Date: Wednesday, April 16
Time: 8 pm
Place: Tapps Art Center
1. What is your connection to the South?
-I moved to North Carolina for college when I was 20 years old. I have been living in Carrboro, NC for the past three years.
2. Where did you get your inspiration for this work?
-The inspiration for this piece came from a feminism class taught by an incredible UNC professor, Hollie Mann. One of the many readings in the class that struck me was about self-defense and how women are often not taught that they have the power to to at least try to defend themselves. I thought about my own life and how people are always telling me to avoid dangerous situations (ex. don’t walk alone at night) but the idea of actually fighting back had never occurred to me. I was horrified that I had never considered using my own strength and physical power to thwart off an attack and I wanted to explore this concept in my piece.
3. How did you start making films?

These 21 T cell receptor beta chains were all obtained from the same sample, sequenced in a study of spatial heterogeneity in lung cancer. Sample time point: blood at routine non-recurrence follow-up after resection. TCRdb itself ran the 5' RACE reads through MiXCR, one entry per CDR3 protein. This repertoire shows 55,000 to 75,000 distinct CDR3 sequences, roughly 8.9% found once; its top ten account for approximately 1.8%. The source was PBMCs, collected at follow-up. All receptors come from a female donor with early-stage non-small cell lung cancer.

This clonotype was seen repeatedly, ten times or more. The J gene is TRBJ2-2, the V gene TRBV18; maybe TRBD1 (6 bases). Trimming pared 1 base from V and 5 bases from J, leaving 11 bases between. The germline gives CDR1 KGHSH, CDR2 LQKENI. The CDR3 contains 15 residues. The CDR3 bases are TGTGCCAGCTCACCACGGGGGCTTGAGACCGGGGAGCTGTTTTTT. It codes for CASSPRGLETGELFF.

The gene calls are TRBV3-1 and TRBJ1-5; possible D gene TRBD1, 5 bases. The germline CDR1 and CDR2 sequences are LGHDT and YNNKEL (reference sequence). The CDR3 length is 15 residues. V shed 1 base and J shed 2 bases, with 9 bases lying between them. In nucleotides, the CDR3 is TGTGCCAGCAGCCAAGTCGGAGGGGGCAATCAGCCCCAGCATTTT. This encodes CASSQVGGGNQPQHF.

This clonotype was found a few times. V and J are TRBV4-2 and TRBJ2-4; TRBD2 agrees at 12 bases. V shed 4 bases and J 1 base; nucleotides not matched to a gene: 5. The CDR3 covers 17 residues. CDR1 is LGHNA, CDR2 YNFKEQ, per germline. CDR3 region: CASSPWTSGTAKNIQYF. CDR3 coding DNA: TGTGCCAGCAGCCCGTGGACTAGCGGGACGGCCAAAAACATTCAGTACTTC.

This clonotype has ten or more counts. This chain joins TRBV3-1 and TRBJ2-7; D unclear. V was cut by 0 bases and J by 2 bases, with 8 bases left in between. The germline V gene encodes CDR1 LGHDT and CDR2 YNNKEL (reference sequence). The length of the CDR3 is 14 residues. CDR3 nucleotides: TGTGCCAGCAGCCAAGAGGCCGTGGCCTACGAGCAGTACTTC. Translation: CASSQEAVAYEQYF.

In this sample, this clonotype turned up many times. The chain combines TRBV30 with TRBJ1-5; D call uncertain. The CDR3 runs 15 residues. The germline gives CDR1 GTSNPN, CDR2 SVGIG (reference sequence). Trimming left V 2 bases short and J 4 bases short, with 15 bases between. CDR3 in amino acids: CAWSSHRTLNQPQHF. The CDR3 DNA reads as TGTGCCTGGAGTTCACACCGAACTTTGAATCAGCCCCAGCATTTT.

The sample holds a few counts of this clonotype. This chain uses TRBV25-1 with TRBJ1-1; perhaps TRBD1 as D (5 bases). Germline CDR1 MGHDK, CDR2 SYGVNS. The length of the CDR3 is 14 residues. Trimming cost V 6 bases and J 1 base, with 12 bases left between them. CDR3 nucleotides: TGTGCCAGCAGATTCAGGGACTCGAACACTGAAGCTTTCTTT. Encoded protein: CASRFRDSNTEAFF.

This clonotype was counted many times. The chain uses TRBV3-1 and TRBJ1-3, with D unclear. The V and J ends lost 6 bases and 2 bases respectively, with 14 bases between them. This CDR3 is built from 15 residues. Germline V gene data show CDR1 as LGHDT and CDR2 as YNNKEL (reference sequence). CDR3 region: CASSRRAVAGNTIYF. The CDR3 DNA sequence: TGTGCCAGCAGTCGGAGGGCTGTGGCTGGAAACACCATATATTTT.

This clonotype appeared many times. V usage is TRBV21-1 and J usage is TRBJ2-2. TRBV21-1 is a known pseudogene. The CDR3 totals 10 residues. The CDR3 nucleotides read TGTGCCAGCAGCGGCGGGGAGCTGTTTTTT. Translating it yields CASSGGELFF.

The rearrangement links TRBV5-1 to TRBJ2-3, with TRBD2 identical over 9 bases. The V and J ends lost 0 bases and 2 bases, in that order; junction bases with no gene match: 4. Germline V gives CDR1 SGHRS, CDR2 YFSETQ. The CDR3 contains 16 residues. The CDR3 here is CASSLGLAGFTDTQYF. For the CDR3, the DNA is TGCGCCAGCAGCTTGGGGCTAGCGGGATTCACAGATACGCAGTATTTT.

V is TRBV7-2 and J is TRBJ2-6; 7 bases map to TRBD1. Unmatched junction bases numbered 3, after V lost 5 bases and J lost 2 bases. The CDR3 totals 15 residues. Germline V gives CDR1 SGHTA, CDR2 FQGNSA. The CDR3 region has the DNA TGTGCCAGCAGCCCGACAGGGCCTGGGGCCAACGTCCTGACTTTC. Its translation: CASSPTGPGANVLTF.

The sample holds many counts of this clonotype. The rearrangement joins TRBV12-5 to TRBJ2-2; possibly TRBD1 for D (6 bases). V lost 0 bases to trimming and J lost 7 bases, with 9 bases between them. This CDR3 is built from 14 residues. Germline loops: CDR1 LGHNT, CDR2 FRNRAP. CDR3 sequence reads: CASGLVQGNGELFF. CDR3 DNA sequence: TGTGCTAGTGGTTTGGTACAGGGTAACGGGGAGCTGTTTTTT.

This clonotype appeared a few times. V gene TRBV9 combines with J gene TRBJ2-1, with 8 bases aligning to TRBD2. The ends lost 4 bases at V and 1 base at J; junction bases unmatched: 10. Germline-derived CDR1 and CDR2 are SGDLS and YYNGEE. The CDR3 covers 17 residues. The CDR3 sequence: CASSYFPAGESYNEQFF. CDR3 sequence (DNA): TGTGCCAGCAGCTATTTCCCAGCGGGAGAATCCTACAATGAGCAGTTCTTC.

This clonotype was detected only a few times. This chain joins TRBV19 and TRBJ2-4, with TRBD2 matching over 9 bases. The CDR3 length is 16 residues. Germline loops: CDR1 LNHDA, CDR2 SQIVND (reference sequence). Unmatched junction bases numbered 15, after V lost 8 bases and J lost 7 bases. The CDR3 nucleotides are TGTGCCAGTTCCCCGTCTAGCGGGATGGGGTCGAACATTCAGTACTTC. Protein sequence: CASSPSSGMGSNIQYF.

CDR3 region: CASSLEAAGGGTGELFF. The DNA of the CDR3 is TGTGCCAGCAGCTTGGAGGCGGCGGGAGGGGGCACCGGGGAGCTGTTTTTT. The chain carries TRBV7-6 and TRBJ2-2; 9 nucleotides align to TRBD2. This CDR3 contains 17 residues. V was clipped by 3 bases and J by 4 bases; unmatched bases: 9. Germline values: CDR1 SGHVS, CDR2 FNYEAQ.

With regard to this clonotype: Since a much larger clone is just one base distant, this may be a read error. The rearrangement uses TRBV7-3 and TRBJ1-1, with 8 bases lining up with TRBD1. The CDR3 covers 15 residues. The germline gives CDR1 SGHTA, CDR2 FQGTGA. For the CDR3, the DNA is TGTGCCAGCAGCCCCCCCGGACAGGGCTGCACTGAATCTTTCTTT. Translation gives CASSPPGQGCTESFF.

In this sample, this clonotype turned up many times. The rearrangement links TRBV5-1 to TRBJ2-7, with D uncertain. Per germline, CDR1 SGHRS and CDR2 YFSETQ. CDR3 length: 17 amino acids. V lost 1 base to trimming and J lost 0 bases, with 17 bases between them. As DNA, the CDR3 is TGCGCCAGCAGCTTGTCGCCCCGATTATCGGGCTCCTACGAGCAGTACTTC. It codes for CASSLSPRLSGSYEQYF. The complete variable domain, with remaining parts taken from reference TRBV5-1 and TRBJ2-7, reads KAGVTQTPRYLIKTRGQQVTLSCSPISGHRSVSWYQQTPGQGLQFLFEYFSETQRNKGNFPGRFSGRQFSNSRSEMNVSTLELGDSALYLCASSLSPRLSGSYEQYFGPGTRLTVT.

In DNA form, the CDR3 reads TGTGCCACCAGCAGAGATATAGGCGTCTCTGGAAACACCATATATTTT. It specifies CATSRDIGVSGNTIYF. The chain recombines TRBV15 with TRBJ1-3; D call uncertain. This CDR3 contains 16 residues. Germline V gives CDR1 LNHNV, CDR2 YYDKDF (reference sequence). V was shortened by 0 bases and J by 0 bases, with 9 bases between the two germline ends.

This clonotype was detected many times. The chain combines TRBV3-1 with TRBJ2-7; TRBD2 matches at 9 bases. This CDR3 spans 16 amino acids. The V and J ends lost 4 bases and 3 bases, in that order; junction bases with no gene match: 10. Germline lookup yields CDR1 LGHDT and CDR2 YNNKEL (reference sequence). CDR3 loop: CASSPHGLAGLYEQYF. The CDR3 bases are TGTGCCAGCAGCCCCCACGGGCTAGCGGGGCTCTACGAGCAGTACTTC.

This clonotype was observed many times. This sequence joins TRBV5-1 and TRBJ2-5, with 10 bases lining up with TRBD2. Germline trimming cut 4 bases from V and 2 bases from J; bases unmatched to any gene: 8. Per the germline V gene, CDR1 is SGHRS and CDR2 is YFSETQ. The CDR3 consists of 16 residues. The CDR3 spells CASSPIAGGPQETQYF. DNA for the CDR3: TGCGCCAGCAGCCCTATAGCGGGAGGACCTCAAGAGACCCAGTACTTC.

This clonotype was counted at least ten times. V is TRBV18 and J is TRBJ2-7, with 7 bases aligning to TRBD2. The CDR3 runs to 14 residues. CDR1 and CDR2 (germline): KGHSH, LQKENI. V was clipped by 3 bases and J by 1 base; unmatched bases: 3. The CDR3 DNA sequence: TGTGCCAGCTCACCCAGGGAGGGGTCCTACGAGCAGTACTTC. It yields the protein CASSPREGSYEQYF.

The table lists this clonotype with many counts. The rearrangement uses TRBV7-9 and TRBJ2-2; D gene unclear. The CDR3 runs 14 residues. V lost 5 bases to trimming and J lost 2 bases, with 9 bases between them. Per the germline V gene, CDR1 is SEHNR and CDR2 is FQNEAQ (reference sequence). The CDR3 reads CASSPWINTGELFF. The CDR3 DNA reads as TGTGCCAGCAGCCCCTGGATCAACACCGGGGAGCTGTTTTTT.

-I transferred to UNC and by the time I signed up for classes almost everything was full. An intro to media production class was open so I begrudgingly signed up. It turned out to be really fun and I ended up pursuing it.
4. Did anything interesting or funny happen on set during the shooting?
-I went trick-or-treating with Brenda and her son on Halloween. They didn’t get very much candy because we went to a really popular neighborhood so afterwards Brenda took Malachi to buy some candy from Harris Teeter. At the grocery story, we ran into some one dressed up like the rapper Humpty Hump and he rapped the whole humpty hump song for us. Brenda and Malachi were dancing and laughing right there in the produce section.
Also, in the scene where Brenda is kissing her son on the forehead, we were actually walking to Lowe’s. Malachi wanted to look at the christmas decorations. Brenda and Malachi ended up playing with these stuffed animals that dance and sing Christmas pop jingles for almost thirty minutes. They’d set up a new animal on the shelf and dance in the aisle as the stuffed animal would robotically shake its hips and sing a Justin Bieber Christmas tune.
5. What do you look forward to the most during Indie Grits?
-I am really looking forward to eating grits and meeting inspiration people.
6. Why should someone see your film?
-It takes an intimate look at an issue that isn’t talked about enough. It talks about rape on a very real, personal and specific level. One that is a bit scary and horrifying but, at the same time, humanizing.